Behaviors That Could Be Symptoms of OCD
In some cases, children with OCD exhibit symptoms that may not immediately be associated with the disorder. Or their behavior may mimic symptoms of other disorders.
Here are examples of some of these behaviors:
Some children with OCD may need to eat foods in a certain order; chew a certain number of times; refuse to eat certain foods (that they may have eaten in the past) because they are afraid; cut food into a specific number of pieces; or tap their fork or spoon a certain number of times before eating. If they are unable to complete these rituals, they may refuse to eat. It’s important to differentiate these OCD symptoms from symptoms of anorexia nervosa, bulimia, other eating disorders; these may occur at the same time as OCD.
Inability to Make Decisions
In some cases, young people experience serious concerns in making a selection. The result may be an inability or serious reservations about making any decisions at all.
Extreme Separation Anxiety
Some children, especially younger ones, may have overwhelming fears of being left alone or that their parents or caregivers will never return. While this behavior is reminiscent of separation anxiety disorder, it may also signal OCD in a child fearing that his or her parents will be harmed or even die.
Children with OCD sometimes hide their activities or make their rooms or possessions off limits to siblings and parents. Frequently embarrassed by their rituals, young people want to keep them hidden so they carry them out in secret. Also, children who have contamination fears may not want anyone to touch anything in their rooms or their possessions.
When a normal routine or a seemingly regular activity is disrupted, some children may have a temper tantrum; for example, inflexibility to the point of a tantrum if a small part of a bedtime ritual or other household routines are changed. For some children, rituals must be repeated a certain or “magic” number of times. If a child’s magic number happens to be 11, and he is interrupted at repeating number 10, he will have to start over from the beginning while experiencing a great deal of frustration. Also, children who experience fears of harm to themselves or loved ones may become panicked if their rituals that are intended to prevent harm are interrupted.
It’s important that great care be taken when observing and documenting a child’s behavior to make an accurate diagnosis.
Finding Therapist: What to Ask
A cognitive-behavior therapist should be agreeable to speaking with you about your child’s OCD and answering all your questions. You need to be comfortable with the therapist, because he or she will be guiding you through every step of your child’s treatment. He or she will also be giving you advice, ideas and directions to help you manage your child’s progress between sessions. It’s also extremely important that your child and the therapist are a good match, or “click.”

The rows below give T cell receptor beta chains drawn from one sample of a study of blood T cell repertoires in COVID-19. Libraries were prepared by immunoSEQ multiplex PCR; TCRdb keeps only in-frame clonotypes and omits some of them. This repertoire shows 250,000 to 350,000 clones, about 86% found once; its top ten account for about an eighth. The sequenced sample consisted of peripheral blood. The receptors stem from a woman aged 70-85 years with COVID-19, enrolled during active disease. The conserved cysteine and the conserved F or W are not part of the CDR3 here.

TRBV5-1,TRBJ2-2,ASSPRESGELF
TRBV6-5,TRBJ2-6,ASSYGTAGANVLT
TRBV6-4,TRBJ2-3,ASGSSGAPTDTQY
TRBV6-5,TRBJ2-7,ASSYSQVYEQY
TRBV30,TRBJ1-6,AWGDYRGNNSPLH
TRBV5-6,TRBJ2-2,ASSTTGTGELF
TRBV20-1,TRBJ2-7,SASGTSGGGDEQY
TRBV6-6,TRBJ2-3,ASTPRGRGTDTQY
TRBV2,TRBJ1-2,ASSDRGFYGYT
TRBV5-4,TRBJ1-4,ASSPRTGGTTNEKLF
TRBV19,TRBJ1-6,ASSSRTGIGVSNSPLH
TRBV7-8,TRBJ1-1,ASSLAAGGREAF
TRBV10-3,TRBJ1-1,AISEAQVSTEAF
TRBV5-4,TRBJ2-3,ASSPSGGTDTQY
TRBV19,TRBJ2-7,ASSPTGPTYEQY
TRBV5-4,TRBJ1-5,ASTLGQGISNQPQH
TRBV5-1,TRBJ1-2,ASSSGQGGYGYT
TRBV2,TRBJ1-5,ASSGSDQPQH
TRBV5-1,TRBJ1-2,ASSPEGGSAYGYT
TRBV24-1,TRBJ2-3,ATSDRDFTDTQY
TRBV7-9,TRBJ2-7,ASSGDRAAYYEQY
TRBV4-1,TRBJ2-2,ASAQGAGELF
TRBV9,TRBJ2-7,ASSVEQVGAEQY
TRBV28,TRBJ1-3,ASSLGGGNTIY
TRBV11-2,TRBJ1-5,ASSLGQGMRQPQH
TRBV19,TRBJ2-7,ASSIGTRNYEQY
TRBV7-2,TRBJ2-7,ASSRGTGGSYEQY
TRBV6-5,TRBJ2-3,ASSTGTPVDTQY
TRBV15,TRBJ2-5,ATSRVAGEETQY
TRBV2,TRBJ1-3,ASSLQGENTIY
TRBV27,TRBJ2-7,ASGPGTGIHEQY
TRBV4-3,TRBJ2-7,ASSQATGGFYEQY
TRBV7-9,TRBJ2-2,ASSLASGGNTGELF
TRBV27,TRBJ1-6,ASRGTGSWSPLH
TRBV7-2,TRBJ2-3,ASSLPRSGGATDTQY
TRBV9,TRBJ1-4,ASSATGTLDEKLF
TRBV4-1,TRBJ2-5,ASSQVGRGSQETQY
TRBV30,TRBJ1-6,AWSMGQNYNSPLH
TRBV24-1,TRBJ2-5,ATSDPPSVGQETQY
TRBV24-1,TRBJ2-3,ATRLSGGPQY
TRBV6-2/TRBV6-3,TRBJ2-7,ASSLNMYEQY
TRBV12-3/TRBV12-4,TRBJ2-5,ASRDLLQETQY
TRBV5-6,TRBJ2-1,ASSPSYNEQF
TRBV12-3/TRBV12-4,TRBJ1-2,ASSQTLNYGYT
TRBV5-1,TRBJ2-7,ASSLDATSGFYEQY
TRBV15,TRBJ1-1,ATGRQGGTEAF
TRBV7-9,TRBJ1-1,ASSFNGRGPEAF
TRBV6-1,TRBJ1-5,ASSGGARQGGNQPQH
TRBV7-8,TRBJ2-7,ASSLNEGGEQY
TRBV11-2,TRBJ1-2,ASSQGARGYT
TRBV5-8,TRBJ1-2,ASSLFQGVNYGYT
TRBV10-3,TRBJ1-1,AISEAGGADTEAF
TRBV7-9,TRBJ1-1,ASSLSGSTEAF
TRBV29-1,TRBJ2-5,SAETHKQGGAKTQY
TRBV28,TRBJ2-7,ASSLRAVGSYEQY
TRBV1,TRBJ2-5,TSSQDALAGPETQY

There is no evidence to support the use of talk therapy, however, to treat OCD. If the therapist tells you that he or she treats OCD using talk therapy or role playing, walk away. Keep in mind that supportive therapy (e.g., counseling) may help children manage conflicts due to OCD, including difficulties with school, peers and family members. Family members may also benefit from supportive therapy; most CBT approaches involve families in treatment. You should also walk away if you’re told that your parenting actions have caused your child’s OCD. In addition, the therapist should be able to assess all of your child’s symptoms to determine if your child has OCD and any other coexisting disorders that require treatment.
Here are some questions to ask a prospective therapist:
· Do you have a background in child and family therapy?
· What techniques do you use to treat this specific form of OCD? (You’re looking for responses that include CBT and cognitive therapy.)
· Are you trained to use CBT, including ERP, to treat OCD?
· Where did you obtain your training? (You’re looking for them to tell you about an established training program in CBT.)
· Are you licensed to practice in this state? (Beware of unlicensed therapists.)
· How many children (or teens) with OCD have you successfully treated?
· Will you conduct therapy sessions (if necessary) by telephone, online or via Skype; are you willing to evaluate and treat OCD in the setting in which it usually occurs (e.g., home, school)?
· Are you willing to work with other professionals such as the primary care physician, school counselor or social worker to ensure a coordinated approach to treatment?
· How do you involve the family in the treatment of OCD? (You want a therapist who will teach parents how to monitor and support the homework assignments given to the child or teen.)
Avoid a treatment provider who…
· Believes that OCD is caused by childhood trauma, toilet training, self-esteem issues or family dynamics;
· Claims that the main technique for managing OCD is relaxation, talk therapy or play therapy;
· Blames parents or one’s upbringing for OCD;
· Seems guarded or angry at questions about treatment techniques;
· Claims that medication alone is a treatment for OCD; or
· Suggests your child will need years of therapy: CBT is not intended to go on indefinitely.
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